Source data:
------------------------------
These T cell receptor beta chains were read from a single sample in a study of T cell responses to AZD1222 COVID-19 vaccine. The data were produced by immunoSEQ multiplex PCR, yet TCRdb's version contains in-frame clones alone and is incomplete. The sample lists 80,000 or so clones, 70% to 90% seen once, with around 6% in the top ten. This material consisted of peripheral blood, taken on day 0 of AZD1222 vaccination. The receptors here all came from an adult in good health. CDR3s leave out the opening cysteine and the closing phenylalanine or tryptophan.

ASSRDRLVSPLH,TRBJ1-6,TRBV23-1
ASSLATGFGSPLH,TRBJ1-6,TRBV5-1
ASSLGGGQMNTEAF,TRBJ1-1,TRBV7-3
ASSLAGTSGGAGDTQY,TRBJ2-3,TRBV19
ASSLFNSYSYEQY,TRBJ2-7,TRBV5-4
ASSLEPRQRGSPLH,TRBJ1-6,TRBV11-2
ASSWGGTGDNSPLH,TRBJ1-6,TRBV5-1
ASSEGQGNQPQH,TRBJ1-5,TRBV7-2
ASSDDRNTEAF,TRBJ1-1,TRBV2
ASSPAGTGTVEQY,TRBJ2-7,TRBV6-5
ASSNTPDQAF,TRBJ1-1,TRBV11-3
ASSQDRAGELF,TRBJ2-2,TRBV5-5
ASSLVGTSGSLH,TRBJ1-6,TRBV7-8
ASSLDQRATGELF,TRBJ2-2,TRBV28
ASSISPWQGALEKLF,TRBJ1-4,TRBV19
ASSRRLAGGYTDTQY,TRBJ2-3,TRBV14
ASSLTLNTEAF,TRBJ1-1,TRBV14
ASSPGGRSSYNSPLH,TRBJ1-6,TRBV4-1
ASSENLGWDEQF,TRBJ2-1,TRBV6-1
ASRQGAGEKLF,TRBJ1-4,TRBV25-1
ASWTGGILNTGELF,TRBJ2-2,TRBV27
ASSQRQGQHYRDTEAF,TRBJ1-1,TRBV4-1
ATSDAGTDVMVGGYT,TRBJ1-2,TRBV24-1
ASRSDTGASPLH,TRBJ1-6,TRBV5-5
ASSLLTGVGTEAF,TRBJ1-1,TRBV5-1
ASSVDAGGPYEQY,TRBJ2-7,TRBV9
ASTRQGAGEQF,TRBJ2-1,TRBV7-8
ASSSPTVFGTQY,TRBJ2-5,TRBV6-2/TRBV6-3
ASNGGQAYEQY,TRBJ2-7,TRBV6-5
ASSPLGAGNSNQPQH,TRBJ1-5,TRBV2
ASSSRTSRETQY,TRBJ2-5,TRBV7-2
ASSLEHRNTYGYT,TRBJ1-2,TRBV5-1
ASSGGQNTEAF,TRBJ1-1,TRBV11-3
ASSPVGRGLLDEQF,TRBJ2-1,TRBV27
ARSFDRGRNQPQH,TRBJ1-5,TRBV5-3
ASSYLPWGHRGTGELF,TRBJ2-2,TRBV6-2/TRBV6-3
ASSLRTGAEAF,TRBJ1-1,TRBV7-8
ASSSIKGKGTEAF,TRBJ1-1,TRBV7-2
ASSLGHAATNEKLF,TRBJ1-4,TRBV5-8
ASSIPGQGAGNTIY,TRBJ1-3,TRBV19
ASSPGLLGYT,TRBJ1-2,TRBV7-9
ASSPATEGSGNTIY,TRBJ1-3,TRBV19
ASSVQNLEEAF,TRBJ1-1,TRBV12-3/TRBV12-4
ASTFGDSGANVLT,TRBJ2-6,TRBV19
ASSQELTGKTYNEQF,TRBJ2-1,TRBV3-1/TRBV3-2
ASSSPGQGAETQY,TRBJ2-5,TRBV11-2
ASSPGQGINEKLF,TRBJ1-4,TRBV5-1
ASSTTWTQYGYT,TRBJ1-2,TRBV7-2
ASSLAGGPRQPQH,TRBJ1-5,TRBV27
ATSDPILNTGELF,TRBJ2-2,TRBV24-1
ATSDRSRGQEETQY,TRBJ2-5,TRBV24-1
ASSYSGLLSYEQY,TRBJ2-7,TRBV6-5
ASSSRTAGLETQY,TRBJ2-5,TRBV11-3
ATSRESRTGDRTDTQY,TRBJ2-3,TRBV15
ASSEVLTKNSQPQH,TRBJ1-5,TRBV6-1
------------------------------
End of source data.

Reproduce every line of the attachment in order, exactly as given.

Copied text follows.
These T cell receptor beta chains were read from a single sample in a study of T cell responses to AZD1222 COVID-19 vaccine. The data were produced by immunoSEQ multiplex PCR, yet TCRdb's version contains in-frame clones alone and is incomplete. The sample lists 80,000 or so clones, 70% to 90% seen once, with around 6% in the top ten. This material consisted of peripheral blood, taken on day 0 of AZD1222 vaccination. The receptors here all came from an adult in good health. CDR3s leave out the opening cysteine and the closing phenylalanine or tryptophan.

ASSRDRLVSPLH,TRBJ1-6,TRBV23-1
ASSLATGFGSPLH,TRBJ1-6,TRBV5-1
ASSLGGGQMNTEAF,TRBJ1-1,TRBV7-3
ASSLAGTSGGAGDTQY,TRBJ2-3,TRBV19
ASSLFNSYSYEQY,TRBJ2-7,TRBV5-4
ASSLEPRQRGSPLH,TRBJ1-6,TRBV11-2
ASSWGGTGDNSPLH,TRBJ1-6,TRBV5-1
ASSEGQGNQPQH,TRBJ1-5,TRBV7-2
ASSDDRNTEAF,TRBJ1-1,TRBV2
ASSPAGTGTVEQY,TRBJ2-7,TRBV6-5
ASSNTPDQAF,TRBJ1-1,TRBV11-3
ASSQDRAGELF,TRBJ2-2,TRBV5-5
ASSLVGTSGSLH,TRBJ1-6,TRBV7-8
ASSLDQRATGELF,TRBJ2-2,TRBV28
ASSISPWQGALEKLF,TRBJ1-4,TRBV19
ASSRRLAGGYTDTQY,TRBJ2-3,TRBV14
ASSLTLNTEAF,TRBJ1-1,TRBV14
ASSPGGRSSYNSPLH,TRBJ1-6,TRBV4-1
ASSENLGWDEQF,TRBJ2-1,TRBV6-1
ASRQGAGEKLF,TRBJ1-4,TRBV25-1
ASWTGGILNTGELF,TRBJ2-2,TRBV27
ASSQRQGQHYRDTEAF,TRBJ1-1,TRBV4-1
ATSDAGTDVMVGGYT,TRBJ1-2,TRBV24-1
ASRSDTGASPLH,TRBJ1-6,TRBV5-5
ASSLLTGVGTEAF,TRBJ1-1,TRBV5-1
ASSVDAGGPYEQY,TRBJ2-7,TRBV9
ASTRQGAGEQF,TRBJ2-1,TRBV7-8
ASSSPTVFGTQY,TRBJ2-5,TRBV6-2/TRBV6-3
ASNGGQAYEQY,TRBJ2-7,TRBV6-5
ASSPLGAGNSNQPQH,TRBJ1-5,TRBV2
ASSSRTSRETQY,TRBJ2-5,TRBV7-2
ASSLEHRNTYGYT,TRBJ1-2,TRBV5-1
ASSGGQNTEAF,TRBJ1-1,TRBV11-3
ASSPVGRGLLDEQF,TRBJ2-1,TRBV27
ARSFDRGRNQPQH,TRBJ1-5,TRBV5-3
ASSYLPWGHRGTGELF,TRBJ2-2,TRBV6-2/TRBV6-3
ASSLRTGAEAF,TRBJ1-1,TRBV7-8
ASSSIKGKGTEAF,TRBJ1-1,TRBV7-2
ASSLGHAATNEKLF,TRBJ1-4,TRBV5-8
ASSIPGQGAGNTIY,TRBJ1-3,TRBV19
ASSPGLLGYT,TRBJ1-2,TRBV7-9
ASSPATEGSGNTIY,TRBJ1-3,TRBV19
ASSVQNLEEAF,TRBJ1-1,TRBV12-3/TRBV12-4
ASTFGDSGANVLT,TRBJ2-6,TRBV19
ASSQELTGKTYNEQF,TRBJ2-1,TRBV3-1/TRBV3-2
ASSSPGQGAETQY,TRBJ2-5,TRBV11-2
ASSPGQGINEKLF,TRBJ1-4,TRBV5-1
ASSTTWTQYGYT,TRBJ1-2,TRBV7-2
ASSLAGGPRQPQH,TRBJ1-5,TRBV27
ATSDPILNTGELF,TRBJ2-2,TRBV24-1
ATSDRSRGQEETQY,TRBJ2-5,TRBV24-1
ASSYSGLLSYEQY,TRBJ2-7,TRBV6-5
ASSSRTAGLETQY,TRBJ2-5,TRBV11-3
ATSRESRTGDRTDTQY,TRBJ2-3,TRBV15
ASSEVLTKNSQPQH,TRBJ1-5,TRBV6-1